3 Harmless Activities That Can Hurt Your Credit Score

There are many things that can hurt your credit score. However, most of these things are seemingly harmless activities that you undertake. Here are three of them:

1) Asking for Too Many Loan Rate Quotes Online

Getting a loan rate quote online is pretty easy. You can get a quote on your car loan, personal loan, student loan, or mortgage loan in seconds. Because of its ease and simplicity, many people like to compare several companies at once in order to make sure that they get the best deal possible.

The problem is credit bureaus count each of the online quotes as an inquiry. This means that if you compare too many companies online by asking for quotes, your credit score will fall due to too many inquiries.

What you should do is to research the companies and narrow down to two or three of them that you are interested to deal with. This will ensure that the number of inquires on your credit report is small and not adversely affect your score.

2) Closing lots of credit accounts within a short period

It seems like a good practice to closed unused accounts or infrequent use accounts. From a financial management standpoint, this is a good practice. However, this can work against use if you are thinking of improving your credit score.

First of all, most credit bureaus give merit to those who have a good long-term credit history. Long-term credit history usually indicates stability in the finance area of your life. So closing a credit account that you open ten years ago will have a more negative impact on your credit score than closing one that was opened one year ago.

If you really want to reduce the number of accounts you have, consider closing the most recent accounts first. Leave your old account open as long as you can.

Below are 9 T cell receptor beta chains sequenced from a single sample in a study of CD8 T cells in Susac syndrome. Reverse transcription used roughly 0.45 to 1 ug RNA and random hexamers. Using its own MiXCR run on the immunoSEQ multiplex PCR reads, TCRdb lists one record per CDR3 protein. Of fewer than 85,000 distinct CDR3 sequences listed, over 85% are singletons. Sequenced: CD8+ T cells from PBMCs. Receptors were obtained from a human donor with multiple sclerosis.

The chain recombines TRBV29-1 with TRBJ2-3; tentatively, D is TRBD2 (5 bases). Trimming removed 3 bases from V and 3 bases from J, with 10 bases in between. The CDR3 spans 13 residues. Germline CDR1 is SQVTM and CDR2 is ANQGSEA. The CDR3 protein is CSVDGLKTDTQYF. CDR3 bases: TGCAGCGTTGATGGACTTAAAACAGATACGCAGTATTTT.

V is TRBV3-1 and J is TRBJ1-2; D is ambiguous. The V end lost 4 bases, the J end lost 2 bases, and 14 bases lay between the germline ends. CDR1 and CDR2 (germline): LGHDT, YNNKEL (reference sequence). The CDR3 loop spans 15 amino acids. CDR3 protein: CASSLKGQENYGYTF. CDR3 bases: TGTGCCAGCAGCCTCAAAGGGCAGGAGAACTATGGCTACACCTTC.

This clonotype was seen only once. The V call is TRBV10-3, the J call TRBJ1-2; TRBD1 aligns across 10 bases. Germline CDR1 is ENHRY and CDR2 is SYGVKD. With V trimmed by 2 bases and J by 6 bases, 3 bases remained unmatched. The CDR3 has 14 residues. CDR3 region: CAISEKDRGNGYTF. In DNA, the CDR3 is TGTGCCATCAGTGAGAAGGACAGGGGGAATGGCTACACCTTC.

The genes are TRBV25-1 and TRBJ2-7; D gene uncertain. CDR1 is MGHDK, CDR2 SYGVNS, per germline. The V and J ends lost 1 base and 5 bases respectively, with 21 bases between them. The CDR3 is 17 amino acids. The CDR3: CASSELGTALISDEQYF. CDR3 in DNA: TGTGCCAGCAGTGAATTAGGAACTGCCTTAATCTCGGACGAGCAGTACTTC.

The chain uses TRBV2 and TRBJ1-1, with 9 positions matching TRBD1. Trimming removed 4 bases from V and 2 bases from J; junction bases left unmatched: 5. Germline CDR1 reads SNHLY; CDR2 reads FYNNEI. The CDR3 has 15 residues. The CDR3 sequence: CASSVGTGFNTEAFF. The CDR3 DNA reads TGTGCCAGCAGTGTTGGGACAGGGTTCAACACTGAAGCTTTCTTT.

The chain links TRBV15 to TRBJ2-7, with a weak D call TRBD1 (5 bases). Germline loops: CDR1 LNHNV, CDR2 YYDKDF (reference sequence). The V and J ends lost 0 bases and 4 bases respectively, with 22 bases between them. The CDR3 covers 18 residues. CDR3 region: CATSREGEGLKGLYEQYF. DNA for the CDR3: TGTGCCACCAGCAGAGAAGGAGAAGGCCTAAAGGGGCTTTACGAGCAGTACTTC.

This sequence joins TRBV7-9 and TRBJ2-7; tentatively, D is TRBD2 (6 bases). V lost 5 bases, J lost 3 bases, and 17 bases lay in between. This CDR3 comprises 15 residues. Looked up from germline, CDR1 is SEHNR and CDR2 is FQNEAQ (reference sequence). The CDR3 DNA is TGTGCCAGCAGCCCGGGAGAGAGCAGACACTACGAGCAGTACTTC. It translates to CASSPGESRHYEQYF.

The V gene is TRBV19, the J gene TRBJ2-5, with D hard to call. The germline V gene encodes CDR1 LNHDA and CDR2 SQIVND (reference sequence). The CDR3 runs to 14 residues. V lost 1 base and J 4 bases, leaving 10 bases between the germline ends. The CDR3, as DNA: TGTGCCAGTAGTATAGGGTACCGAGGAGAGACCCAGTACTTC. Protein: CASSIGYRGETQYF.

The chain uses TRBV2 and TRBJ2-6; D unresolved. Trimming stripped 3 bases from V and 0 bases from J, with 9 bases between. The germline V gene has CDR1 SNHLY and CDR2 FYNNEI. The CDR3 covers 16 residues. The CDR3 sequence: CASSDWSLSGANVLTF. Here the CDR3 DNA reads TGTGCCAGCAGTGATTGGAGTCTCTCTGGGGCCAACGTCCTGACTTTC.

However, if credit score is not an issue to you, it is good practice to close all those credit accounts that do not need. A short-term dip in your credit score may result but in the long run, it should rebound.

3) Shy away from loans or debts

While it is good to have no debts, it also means your do not have a credit history. This will result in a lower score for you. The thing is that lenders want to see that you can handle credit and the only way they can tell is you demonstrate this ability by having some form of credit in the past. If you currently have no credit accounts at all, consider opening a low balance credit card, which can boost your credit score if you use it regularly and pay the balance in full and on time.

The credit score system is designed more for lenders rather then consumers. Thus the techniques used to improve you credit score can sometimes contradict good financial habits such as closing unused credit accounts. Nevertheless, good financial habits do give you peace of mind and will work well for you in the long run.

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